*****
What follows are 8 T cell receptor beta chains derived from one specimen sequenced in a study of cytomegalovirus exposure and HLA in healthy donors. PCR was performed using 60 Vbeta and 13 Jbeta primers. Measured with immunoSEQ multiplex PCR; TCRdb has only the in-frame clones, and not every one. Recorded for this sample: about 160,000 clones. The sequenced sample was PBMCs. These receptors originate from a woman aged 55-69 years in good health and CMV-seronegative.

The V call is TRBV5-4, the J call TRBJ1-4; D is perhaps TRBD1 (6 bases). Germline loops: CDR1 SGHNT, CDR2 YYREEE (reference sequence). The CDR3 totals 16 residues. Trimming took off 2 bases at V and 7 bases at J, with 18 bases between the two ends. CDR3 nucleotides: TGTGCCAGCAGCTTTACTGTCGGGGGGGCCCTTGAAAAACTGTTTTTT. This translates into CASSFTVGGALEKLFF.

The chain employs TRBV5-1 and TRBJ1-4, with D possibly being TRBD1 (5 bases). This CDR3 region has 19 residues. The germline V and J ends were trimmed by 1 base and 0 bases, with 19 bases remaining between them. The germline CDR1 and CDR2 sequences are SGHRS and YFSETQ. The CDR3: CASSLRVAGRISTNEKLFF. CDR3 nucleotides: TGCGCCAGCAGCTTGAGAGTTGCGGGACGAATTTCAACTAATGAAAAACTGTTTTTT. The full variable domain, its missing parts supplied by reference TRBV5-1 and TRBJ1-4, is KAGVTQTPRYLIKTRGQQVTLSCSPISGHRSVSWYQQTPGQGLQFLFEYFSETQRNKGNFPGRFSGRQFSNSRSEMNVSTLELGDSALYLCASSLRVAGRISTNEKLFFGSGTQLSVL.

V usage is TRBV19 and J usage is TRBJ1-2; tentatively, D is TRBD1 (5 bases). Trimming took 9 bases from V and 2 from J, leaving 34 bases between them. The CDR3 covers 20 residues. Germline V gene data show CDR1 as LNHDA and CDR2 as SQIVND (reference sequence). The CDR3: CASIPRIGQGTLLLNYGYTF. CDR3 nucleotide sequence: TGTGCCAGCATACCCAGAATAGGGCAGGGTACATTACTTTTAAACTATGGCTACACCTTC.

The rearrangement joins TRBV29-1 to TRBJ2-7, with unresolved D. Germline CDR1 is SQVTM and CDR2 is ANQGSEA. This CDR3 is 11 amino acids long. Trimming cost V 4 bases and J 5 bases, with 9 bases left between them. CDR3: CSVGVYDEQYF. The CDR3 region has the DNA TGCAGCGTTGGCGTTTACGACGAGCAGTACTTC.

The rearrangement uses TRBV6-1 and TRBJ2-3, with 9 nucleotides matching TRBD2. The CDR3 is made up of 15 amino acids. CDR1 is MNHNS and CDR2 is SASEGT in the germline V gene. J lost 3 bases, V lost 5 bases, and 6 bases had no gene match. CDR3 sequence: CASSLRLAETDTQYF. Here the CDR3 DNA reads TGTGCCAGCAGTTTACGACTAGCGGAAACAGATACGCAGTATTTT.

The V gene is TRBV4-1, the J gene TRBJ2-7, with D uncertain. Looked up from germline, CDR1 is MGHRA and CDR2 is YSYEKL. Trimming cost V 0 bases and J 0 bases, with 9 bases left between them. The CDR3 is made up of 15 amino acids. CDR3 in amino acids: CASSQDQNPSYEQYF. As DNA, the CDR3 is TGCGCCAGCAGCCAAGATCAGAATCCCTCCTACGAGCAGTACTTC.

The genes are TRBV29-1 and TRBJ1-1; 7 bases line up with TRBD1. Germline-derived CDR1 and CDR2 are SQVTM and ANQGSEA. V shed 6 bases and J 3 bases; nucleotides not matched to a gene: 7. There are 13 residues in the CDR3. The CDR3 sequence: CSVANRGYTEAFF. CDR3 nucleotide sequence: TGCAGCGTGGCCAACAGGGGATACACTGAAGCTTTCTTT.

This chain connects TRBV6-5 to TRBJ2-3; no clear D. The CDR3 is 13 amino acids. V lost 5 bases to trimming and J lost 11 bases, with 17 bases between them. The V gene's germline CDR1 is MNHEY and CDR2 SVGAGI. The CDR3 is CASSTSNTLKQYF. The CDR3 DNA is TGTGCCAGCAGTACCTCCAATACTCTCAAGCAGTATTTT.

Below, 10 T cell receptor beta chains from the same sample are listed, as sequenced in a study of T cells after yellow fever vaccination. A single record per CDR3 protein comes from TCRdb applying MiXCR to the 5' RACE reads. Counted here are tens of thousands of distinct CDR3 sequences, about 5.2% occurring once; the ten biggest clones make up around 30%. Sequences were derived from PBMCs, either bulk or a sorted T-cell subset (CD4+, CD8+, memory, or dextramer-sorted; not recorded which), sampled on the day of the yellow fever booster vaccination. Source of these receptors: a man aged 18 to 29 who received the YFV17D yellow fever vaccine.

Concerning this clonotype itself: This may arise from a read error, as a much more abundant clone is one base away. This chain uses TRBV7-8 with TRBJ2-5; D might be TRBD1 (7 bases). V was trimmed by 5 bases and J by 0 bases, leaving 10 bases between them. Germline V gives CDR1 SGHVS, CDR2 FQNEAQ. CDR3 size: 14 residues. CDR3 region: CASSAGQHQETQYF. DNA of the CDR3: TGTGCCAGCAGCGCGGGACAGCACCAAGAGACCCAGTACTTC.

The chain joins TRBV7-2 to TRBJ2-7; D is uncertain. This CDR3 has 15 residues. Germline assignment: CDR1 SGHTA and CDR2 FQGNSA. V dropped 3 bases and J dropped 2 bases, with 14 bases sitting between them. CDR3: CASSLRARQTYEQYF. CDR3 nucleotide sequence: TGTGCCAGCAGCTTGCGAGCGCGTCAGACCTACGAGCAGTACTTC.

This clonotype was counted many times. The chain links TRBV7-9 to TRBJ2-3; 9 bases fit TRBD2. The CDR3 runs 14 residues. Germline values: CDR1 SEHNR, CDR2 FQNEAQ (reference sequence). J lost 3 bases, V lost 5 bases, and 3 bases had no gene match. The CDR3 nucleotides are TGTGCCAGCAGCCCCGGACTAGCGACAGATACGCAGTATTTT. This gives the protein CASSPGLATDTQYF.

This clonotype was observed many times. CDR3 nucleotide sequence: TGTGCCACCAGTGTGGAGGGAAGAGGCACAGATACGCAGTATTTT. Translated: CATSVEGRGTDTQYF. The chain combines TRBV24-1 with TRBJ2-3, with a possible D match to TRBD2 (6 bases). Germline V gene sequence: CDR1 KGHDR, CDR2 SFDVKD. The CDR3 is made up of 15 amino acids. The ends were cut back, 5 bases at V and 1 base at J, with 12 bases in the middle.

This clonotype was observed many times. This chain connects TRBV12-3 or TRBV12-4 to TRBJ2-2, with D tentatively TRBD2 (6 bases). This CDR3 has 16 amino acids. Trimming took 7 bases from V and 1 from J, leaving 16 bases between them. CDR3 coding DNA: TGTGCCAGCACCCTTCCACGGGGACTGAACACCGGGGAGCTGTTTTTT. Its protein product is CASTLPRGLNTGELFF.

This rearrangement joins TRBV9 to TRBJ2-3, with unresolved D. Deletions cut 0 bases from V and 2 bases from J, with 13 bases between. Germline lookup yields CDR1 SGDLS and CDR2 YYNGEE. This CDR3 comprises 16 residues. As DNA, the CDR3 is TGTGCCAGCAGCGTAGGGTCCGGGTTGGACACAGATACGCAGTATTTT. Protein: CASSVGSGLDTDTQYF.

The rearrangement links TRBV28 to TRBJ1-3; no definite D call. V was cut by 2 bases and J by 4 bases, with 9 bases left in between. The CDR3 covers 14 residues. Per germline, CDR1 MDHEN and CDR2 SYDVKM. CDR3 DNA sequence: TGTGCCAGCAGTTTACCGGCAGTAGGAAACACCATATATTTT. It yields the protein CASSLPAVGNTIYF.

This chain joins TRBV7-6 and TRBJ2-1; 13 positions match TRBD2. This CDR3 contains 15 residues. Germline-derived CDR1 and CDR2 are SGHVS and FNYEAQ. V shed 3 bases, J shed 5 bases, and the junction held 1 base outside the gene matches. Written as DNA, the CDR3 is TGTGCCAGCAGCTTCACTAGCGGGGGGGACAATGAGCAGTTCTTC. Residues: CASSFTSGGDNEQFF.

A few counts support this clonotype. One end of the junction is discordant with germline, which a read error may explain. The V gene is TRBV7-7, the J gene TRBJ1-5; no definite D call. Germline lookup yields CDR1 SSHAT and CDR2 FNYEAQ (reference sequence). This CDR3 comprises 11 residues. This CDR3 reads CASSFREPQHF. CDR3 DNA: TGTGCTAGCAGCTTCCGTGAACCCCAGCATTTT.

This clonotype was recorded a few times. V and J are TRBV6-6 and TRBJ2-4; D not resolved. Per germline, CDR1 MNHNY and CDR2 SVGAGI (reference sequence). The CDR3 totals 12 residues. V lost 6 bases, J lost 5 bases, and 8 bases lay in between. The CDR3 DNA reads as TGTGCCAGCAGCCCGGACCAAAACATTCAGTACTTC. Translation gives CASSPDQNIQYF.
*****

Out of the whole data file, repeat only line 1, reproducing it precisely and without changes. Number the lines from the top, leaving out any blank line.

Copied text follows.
What follows are 8 T cell receptor beta chains derived from one specimen sequenced in a study of cytomegalovirus exposure and HLA in healthy donors. PCR was performed using 60 Vbeta and 13 Jbeta primers. Measured with immunoSEQ multiplex PCR; TCRdb has only the in-frame clones, and not every one. Recorded for this sample: about 160,000 clones. The sequenced sample was PBMCs. These receptors originate from a woman aged 55-69 years in good health and CMV-seronegative.